Gov. Gavin Newsom announced a half-dozen criteria that he said would need to be met in order to lift his nearly month-long stay-at-home order to check the spread of the deadly coronavirus.
The Governor said there is not a precise timeline for modifying the stay-at-home order, but that the six indicators will be the framework for making that decision.
“While Californians have stepped up in a big way to flatten the curve and buy us time to prepare to fight the virus, at some point in the future we will need to modify our stay-at-home order,” he said Tuesday. “As we contemplate reopening parts of our state, we must be guided by science and data, and we must understand that things will look different than before.”
California’s six indicators for modifying the stay-at-home order are:
— The ability to monitor and protect our communities through testing, contact tracing, isolating, and supporting those who are positive or exposed
— The ability to prevent infection in people who are at risk for more severe COVID-19
— The ability of the hospital and health systems to handle surges
— The ability to develop therapeutics to meet the demand
— The ability for businesses, schools, and child care facilities to support physical distancing
— The ability to determine when to reinstitute certain measures, such as the stay-at-home orders, if necessary.
Newsom’s remarks Tuesday came a day after he announced along with governors in Oregon and Washington that they would coordinate their plans for lifting stay-home orders to ensure a consistent regional approach, noting that “COVID-19 has preyed upon our interconnectedness.” Governors of Pennsylvania, Connecticut, Delaware, New Jersey, New York and Rhode Island made a similar announcement Monday.
The moves come amid encouraging signs that the orders which have shuttered schools and all but essential food, communication, delivery and public health and safety work are working to flatten the upward trajectory of new infections, hospitalizations and deaths from COVID-19 in California and around the country.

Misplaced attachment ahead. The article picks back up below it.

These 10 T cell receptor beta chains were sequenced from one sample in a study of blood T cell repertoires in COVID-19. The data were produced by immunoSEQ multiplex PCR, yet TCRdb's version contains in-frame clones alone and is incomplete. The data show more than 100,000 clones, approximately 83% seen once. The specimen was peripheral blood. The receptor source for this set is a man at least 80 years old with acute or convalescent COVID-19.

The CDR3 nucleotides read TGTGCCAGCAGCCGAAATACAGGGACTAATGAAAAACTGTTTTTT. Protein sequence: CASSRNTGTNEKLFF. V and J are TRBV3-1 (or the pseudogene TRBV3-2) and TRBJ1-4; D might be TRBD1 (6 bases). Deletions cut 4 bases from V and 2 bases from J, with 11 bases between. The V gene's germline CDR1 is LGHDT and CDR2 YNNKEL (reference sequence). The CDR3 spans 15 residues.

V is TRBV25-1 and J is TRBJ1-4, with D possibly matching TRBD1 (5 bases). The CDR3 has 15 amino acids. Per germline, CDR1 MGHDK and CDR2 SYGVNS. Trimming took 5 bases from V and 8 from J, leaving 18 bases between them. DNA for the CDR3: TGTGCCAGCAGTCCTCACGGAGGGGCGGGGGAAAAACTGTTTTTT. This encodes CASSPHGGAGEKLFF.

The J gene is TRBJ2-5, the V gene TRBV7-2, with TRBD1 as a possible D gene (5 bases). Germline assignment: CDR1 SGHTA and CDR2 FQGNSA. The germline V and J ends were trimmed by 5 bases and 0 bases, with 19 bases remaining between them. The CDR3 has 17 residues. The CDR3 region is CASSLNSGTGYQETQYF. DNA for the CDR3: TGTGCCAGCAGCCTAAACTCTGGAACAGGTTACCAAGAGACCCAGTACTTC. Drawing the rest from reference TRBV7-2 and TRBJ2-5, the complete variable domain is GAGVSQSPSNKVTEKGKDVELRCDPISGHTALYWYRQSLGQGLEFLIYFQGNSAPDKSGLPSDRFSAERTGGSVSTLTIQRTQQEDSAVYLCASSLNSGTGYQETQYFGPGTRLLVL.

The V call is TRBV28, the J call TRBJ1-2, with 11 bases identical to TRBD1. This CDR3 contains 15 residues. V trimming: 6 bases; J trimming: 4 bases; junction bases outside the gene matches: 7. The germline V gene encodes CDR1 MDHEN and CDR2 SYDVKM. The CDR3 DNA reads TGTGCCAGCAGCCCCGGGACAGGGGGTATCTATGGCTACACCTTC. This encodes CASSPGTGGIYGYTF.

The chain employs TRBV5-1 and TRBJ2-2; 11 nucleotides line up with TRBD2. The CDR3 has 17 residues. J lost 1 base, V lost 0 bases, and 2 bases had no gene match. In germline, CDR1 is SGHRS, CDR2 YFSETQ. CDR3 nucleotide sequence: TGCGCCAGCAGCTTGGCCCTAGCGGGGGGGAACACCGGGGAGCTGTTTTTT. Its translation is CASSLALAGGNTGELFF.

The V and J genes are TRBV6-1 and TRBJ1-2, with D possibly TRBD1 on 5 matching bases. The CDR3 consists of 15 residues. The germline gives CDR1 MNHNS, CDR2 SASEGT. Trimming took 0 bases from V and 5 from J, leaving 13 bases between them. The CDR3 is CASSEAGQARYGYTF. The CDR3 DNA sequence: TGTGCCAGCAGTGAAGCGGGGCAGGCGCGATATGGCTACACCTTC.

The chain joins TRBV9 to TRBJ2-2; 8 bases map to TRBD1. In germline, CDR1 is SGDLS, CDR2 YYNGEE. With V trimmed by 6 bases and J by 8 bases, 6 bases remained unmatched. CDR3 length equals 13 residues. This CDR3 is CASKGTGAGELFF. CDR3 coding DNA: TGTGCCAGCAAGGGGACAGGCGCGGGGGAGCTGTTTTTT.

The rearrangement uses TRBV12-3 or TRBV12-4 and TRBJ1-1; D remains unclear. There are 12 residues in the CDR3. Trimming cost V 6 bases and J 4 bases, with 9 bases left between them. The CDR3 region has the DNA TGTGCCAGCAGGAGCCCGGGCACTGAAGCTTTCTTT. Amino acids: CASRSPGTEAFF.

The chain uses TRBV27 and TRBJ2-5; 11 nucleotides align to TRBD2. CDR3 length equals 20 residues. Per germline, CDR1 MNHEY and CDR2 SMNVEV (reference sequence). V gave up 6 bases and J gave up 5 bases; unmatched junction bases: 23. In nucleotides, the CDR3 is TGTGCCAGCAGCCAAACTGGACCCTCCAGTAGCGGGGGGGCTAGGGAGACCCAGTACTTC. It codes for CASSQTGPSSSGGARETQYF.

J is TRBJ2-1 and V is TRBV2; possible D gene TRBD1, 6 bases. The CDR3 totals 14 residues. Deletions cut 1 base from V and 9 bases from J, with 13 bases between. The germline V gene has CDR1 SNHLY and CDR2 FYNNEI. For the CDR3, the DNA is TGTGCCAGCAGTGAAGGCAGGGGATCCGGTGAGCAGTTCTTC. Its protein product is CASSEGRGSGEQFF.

Newsom’s office has chiefly used an open-sourced Johns Hopkins University model to assess likely impacts of the pandemic on California’s hospitals. That model had projected there would be 10,711 suspected and confirmed COVID-19 hospitalizations in California by April 12. The actual number: 5,048.
In the Bay Area, where county health officers announced a “shelter-in-place” order March 16, Santa Clara County Health Officer Dr. Sara Cody said Tuesday that she was not told what the state is considering for lifting its stay-home order.
Cody said the county has its own modeling to consider lifting the lockdown locally, which centers on metrics for hospitals and testing capabilities to meet projected case loads, and would involve a phased lifting.
“It doesn’t give us precise dates,” Cody said. “Our thinking is other types of broad indicators to lighten things up. I don’t think anybody is thinking about an on or off. It’s more thinking about what can we do to mitigate harms from the shelter in place, where can we lighten things up where we’re minimizing risk of transmission.”
The state officially lists more than 22,300 confirmed COVID-19 cases, a figure that had grown by 554 on Sunday, or 2.5 percent, marking a dramatic decrease from the 1,529 new cases reported April 6. The state lists 758 confirmed COVID-19 deaths, a jump from Monday.
The state lists 5,048 confirmed and suspected COVID-19 patients in California hospitals, 1,552 of them in intensive care.
California has conducted 212,900 COVID-19 tests, an increase of 4.7 percent, so far.
(c)2020 the San Jose Mercury News (San Jose, Calif.)
Visit the San Jose Mercury News (San Jose, Calif.) at www.mercurynews.com
Distributed by Tribune Content Agency, LLC.
This content is published through a licensing agreement with Acquire Media using its NewsEdge technology.